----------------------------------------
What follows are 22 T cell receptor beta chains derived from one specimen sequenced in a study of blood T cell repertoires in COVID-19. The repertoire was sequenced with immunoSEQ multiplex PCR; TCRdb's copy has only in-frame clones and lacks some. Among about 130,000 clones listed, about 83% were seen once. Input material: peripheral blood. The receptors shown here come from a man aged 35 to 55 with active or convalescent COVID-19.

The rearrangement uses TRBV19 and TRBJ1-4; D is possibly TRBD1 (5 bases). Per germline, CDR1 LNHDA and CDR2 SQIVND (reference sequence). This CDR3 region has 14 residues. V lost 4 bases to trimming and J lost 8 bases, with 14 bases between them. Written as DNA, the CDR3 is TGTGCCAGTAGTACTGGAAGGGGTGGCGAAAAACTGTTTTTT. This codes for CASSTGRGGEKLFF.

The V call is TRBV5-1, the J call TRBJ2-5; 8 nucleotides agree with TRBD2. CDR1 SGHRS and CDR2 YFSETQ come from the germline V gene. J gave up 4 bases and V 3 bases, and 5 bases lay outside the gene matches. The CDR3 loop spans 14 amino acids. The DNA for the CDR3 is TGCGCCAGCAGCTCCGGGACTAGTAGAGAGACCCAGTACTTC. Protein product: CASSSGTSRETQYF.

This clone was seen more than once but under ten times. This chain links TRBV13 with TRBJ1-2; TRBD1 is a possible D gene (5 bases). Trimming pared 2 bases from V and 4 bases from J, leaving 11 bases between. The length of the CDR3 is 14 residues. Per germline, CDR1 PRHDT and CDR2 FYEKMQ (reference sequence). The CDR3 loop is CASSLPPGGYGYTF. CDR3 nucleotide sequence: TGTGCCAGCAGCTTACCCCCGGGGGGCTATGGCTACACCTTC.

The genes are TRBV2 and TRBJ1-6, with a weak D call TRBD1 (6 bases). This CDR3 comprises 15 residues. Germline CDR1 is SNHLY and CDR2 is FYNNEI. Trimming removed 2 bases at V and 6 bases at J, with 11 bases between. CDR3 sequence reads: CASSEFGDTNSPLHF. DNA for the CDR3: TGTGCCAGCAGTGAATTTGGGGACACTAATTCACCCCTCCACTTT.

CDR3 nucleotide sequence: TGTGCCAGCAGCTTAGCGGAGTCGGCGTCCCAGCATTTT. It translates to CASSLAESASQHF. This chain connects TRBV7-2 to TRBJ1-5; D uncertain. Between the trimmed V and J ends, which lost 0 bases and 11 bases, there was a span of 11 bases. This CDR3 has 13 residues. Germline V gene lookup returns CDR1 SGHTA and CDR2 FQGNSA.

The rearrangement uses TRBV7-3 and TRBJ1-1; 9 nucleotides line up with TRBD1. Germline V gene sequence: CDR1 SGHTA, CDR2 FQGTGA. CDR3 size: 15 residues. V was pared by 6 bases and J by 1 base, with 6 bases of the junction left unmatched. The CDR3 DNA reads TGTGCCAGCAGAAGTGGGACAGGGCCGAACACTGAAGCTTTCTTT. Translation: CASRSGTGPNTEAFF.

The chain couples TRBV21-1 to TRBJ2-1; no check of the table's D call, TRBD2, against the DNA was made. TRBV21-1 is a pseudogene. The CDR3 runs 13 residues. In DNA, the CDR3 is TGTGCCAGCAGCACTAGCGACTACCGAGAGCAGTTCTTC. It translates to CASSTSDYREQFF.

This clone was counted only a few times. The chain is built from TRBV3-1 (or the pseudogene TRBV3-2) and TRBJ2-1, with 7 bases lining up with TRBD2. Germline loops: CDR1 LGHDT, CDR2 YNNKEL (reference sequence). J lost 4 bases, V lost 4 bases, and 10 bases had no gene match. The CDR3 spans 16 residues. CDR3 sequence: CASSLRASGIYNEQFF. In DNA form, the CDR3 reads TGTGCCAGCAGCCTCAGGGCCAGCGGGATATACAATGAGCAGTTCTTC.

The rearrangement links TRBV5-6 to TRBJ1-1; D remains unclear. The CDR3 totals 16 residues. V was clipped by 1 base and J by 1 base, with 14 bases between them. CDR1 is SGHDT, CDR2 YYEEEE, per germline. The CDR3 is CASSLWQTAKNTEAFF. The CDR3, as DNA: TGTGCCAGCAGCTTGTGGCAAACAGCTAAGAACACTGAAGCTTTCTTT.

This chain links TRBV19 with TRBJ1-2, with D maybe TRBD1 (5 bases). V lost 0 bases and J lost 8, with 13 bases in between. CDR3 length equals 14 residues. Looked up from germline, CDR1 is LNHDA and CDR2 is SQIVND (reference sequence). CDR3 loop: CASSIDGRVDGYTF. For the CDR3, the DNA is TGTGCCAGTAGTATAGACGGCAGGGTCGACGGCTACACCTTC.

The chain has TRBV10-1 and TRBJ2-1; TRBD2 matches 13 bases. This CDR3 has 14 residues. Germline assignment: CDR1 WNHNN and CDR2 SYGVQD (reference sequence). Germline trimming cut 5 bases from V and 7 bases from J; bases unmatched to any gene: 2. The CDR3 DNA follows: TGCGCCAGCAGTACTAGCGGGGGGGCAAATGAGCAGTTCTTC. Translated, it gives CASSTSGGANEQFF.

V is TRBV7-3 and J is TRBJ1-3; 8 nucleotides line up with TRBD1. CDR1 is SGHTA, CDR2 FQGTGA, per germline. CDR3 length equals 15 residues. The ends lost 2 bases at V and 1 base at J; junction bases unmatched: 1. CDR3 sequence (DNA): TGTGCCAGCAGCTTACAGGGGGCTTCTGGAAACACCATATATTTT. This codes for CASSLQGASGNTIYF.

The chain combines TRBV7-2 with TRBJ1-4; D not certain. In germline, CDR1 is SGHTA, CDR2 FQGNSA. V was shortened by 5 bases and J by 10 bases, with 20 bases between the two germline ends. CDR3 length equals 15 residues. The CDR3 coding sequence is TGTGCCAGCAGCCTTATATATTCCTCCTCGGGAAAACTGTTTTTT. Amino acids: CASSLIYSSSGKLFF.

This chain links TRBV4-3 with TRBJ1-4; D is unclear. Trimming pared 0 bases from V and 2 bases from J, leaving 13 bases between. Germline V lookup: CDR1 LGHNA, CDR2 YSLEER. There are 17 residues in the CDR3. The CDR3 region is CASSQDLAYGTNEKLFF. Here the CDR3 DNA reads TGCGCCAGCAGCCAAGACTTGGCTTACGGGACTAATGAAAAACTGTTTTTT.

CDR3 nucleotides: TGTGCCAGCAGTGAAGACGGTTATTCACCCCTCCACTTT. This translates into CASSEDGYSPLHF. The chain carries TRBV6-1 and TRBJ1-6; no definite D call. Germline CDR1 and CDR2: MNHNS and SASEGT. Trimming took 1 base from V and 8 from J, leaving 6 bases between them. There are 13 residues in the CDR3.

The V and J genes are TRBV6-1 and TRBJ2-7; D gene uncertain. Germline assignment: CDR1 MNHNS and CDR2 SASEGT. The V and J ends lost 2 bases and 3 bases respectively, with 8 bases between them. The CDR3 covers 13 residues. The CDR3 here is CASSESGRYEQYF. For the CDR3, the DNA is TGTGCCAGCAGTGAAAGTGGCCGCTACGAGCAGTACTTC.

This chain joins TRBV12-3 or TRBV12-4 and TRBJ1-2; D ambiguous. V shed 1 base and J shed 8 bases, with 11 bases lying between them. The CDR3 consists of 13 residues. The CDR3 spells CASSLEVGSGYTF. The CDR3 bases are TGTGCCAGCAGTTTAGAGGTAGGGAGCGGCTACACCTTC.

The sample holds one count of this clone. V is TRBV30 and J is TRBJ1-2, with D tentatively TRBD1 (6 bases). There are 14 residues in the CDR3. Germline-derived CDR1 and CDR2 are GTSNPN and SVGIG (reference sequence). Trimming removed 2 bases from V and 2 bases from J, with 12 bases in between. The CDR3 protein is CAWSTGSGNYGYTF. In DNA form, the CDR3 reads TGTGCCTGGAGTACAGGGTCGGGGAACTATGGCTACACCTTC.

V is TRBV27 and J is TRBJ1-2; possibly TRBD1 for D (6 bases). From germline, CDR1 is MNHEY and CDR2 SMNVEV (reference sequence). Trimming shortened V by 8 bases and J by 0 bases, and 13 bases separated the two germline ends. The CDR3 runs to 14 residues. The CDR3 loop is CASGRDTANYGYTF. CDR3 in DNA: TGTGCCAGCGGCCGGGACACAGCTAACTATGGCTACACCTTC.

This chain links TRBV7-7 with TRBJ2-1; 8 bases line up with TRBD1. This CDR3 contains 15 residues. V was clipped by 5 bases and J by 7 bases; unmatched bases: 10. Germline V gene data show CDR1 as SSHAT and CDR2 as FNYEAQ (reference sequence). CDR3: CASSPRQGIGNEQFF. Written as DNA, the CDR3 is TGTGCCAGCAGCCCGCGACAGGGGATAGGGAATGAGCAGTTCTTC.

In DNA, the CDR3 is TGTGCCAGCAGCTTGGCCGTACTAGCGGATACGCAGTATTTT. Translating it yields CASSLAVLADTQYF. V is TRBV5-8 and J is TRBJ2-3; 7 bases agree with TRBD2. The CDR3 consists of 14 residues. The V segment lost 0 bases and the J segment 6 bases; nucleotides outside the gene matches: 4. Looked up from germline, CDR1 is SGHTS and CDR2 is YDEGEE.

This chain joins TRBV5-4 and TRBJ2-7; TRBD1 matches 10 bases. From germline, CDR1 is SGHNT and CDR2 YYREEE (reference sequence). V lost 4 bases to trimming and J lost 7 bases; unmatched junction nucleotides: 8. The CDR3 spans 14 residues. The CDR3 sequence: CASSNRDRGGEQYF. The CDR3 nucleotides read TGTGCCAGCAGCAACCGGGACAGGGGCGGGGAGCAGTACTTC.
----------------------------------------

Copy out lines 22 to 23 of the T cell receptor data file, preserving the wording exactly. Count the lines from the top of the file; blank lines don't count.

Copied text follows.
In DNA, the CDR3 is TGTGCCAGCAGCTTGGCCGTACTAGCGGATACGCAGTATTTT. Translating it yields CASSLAVLADTQYF. V is TRBV5-8 and J is TRBJ2-3; 7 bases agree with TRBD2. The CDR3 consists of 14 residues. The V segment lost 0 bases and the J segment 6 bases; nucleotides outside the gene matches: 4. Looked up from germline, CDR1 is SGHTS and CDR2 is YDEGEE.

This chain joins TRBV5-4 and TRBJ2-7; TRBD1 matches 10 bases. From germline, CDR1 is SGHNT and CDR2 YYREEE (reference sequence). V lost 4 bases to trimming and J lost 7 bases; unmatched junction nucleotides: 8. The CDR3 spans 14 residues. The CDR3 sequence: CASSNRDRGGEQYF. The CDR3 nucleotides read TGTGCCAGCAGCAACCGGGACAGGGGCGGGGAGCAGTACTTC.